cows in field

Recent Odairy Discussion, August, 2015

By Liz Bawden, Organic Dairy Farmer, NODPA President

Added August 18, 2015. farmer asked the group for some suggestions about a 6-year old cow he called a “hard keeper’. She is thin, has a rough hair coat, and has had loose, dark manure all her life. The farmer has tested her for Johnes’ disease and worms. She was healthy as a calf, but the farmer wondered if she could have picked up a load of gravel from a new laneway that was constructed in the pasture when she was a heifer. A vet confirmed that it was possible to have gravel lodged in her GI tract. An ultrasound would probably be able to pick it up. Other possibilities were identified that could lead to her condition including poor nutrition, incorrect mineral balance, various diseases like BVD, internal parasitism, pneumonia, septic metritis, poor digestion, malabsorption, and many others. It was suggested that a physical exam and environmental evaluation could sort it out.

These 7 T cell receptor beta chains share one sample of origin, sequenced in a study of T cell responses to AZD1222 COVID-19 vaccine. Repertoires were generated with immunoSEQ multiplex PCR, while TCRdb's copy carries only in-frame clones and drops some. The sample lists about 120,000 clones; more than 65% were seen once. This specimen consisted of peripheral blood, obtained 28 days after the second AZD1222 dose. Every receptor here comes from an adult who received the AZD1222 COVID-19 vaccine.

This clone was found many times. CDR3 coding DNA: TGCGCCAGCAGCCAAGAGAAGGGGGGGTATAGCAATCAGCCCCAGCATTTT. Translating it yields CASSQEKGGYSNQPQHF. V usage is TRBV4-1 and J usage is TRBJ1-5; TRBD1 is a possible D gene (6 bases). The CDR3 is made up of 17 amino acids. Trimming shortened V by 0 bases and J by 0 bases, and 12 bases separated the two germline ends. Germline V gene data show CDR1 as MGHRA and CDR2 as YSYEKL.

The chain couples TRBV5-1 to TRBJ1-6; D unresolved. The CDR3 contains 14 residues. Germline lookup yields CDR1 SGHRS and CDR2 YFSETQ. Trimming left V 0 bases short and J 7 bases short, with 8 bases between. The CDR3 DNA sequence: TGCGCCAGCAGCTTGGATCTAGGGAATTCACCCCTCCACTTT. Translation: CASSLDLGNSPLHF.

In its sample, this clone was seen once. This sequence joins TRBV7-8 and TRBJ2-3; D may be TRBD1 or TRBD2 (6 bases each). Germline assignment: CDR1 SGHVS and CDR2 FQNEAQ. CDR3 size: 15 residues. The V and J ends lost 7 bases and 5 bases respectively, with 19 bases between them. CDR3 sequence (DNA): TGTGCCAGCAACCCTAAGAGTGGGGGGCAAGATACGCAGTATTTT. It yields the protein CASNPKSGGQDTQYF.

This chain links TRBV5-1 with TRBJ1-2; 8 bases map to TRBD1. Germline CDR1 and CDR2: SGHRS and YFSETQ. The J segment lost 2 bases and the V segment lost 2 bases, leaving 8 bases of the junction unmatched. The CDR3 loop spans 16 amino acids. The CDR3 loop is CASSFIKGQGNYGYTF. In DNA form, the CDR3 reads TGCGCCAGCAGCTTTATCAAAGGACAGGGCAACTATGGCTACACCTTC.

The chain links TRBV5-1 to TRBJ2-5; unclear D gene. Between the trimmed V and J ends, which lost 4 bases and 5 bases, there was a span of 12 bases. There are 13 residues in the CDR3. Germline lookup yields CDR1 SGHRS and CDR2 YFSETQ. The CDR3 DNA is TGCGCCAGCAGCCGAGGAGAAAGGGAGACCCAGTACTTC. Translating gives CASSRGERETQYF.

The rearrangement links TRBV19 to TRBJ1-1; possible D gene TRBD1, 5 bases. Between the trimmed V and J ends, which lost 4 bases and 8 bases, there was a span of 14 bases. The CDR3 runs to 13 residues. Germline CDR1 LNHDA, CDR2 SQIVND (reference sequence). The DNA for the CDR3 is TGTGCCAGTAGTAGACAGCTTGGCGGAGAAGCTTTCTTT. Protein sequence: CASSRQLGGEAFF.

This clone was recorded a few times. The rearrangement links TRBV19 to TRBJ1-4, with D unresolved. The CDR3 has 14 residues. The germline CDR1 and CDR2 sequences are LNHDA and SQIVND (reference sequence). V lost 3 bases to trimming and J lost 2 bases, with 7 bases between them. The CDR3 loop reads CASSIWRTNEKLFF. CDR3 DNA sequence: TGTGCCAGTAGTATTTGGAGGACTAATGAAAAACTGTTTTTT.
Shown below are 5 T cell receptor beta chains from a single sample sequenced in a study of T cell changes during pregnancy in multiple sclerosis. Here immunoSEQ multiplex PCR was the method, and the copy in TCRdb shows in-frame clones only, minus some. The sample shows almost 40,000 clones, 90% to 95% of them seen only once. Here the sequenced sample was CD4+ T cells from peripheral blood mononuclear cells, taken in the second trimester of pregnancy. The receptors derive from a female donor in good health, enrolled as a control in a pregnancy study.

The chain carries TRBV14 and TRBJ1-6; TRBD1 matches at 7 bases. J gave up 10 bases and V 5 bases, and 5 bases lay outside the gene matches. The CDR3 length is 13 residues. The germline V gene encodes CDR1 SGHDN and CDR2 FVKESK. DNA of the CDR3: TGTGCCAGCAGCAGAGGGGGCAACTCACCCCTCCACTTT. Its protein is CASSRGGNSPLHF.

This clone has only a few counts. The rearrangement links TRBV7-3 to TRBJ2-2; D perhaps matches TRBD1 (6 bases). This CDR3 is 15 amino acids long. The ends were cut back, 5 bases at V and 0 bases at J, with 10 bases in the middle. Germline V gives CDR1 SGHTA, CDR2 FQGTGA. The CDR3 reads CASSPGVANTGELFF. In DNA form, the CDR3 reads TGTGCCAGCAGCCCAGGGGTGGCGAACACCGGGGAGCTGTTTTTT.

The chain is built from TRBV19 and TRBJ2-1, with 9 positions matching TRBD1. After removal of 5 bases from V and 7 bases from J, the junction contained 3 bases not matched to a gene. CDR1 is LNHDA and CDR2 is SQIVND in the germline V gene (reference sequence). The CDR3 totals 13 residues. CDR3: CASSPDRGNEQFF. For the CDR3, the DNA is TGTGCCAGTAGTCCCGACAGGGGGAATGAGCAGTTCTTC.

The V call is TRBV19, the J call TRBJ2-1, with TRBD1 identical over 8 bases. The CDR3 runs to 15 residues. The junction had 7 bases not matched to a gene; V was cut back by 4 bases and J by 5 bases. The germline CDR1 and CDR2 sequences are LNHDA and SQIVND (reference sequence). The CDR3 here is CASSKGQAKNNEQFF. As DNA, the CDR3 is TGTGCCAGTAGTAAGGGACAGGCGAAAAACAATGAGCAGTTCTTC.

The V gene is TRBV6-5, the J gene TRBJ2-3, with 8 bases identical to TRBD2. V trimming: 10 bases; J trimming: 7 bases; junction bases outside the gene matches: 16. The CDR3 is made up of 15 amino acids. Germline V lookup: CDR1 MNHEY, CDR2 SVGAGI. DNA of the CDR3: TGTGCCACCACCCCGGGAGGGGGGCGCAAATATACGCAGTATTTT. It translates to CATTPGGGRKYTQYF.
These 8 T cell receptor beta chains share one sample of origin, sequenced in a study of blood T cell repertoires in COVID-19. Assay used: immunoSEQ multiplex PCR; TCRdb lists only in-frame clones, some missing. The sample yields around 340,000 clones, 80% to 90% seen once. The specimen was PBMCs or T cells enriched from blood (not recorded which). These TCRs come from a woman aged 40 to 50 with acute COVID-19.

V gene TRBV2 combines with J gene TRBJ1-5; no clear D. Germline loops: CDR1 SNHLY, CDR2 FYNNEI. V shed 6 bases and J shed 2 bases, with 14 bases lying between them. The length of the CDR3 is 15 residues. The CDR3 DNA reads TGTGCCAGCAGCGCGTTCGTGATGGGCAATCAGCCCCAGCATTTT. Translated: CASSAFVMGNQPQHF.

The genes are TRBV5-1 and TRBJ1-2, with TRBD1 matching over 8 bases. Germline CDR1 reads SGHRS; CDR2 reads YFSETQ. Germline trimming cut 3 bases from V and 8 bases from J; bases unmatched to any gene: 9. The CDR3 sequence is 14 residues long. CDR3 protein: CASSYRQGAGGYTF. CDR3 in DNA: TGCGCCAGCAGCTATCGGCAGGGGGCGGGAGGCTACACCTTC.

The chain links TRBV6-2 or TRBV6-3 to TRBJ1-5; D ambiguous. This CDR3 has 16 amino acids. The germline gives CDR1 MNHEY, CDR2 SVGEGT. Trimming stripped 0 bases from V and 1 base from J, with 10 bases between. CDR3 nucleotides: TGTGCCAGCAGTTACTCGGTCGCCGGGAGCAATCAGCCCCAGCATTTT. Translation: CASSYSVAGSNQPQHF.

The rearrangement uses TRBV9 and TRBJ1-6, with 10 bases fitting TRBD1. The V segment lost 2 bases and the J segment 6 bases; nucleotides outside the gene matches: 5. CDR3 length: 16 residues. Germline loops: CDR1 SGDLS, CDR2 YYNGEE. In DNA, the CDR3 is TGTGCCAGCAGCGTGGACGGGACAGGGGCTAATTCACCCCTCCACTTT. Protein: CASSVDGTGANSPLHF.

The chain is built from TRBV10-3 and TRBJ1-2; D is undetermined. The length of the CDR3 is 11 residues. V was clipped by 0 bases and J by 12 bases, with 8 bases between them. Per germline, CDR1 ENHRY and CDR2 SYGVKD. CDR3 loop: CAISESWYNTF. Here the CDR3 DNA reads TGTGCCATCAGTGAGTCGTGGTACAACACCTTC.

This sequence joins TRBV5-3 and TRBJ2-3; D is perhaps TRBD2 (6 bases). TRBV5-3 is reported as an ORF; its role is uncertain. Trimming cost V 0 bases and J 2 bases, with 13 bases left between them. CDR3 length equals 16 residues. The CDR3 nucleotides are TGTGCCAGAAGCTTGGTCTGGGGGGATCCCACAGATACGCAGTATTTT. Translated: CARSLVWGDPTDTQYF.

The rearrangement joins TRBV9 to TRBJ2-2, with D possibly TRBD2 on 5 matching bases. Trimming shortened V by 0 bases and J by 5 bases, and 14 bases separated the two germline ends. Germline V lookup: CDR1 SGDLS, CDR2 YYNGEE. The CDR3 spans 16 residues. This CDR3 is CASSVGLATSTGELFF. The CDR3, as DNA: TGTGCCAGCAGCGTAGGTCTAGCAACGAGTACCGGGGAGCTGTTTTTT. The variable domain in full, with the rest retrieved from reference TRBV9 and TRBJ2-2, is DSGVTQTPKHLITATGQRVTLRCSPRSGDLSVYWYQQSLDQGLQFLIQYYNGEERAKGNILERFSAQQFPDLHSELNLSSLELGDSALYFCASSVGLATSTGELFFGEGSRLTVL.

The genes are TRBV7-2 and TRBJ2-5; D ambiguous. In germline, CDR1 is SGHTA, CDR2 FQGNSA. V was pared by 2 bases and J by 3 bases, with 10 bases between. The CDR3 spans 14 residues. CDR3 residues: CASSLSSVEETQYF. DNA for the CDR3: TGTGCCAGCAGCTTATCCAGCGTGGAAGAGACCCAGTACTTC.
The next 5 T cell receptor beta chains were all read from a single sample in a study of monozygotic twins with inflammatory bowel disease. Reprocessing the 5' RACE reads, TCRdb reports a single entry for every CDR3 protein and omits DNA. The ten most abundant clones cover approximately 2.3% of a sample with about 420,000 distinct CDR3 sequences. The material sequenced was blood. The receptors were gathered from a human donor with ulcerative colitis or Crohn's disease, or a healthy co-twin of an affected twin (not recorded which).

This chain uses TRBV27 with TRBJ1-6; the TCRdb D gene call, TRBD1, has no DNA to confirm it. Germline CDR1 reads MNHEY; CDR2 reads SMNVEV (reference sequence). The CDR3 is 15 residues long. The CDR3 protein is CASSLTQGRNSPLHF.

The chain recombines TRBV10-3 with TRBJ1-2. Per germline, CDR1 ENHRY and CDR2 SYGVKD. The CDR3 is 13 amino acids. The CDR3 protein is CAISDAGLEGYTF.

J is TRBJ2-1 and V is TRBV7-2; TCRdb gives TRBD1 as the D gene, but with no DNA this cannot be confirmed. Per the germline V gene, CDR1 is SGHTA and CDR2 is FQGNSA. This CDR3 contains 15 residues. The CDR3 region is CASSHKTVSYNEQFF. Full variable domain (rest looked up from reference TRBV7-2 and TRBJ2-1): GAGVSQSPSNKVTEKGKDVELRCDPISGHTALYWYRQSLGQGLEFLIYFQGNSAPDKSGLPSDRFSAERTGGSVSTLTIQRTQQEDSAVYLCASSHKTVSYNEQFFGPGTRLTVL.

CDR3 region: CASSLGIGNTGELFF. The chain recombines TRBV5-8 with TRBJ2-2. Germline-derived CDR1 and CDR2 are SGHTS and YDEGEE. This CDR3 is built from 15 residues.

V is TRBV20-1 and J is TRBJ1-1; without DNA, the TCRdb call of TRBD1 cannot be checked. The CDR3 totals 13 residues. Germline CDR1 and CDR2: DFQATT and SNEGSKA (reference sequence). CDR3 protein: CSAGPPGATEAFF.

One producer had shipping fever trouble. New cows were brought into a herd, and one cow died from pneumonia within 10 days. The producer asked what course of action to take to prevent more illness. It was recommended that he immediately vaccinate all animals in the herd (all ages and stages of lactation) with the intranasal vaccine Inforce-3. It works fast, and should prevent the spread of the disease. Ideally, it should have been given to the animals before co-mingling. Fresh air and dry bedding are also required.
Looking for suggestions for an electric fence energizer, a farmer asked the group for suggestions. Two producers highly recommended the Cyclops fencers; another recommended the Stafix 15 joule fencer.

An udder sore appeared between the front quarters of a fresh cow. The farmer asked what the best course of treatment would be. Suggestions included: Shave the area and scrub with iodine, then apply corn starch with yarrow and goldenseal powder added. Another producer used Teat Healant from Steuart Labs until healed. Two other farmers suggested apple cider vinegar rubbed on twice a day; they both said this treatment works every time.

A farmer with triticale fields asked why about 10% of the grain head stems are a foot or so taller than the rest. Other farmers speculated that since the seed was VNS (variety not stated), different varieties may have been represented. It was resolved that there was a bit of rye that came in the seed. Apparently, this may be common; others farmers reported this in their triticale as well.

Liz farms with her husband and son in Hammond, NY. You can reach Liz by phone or email: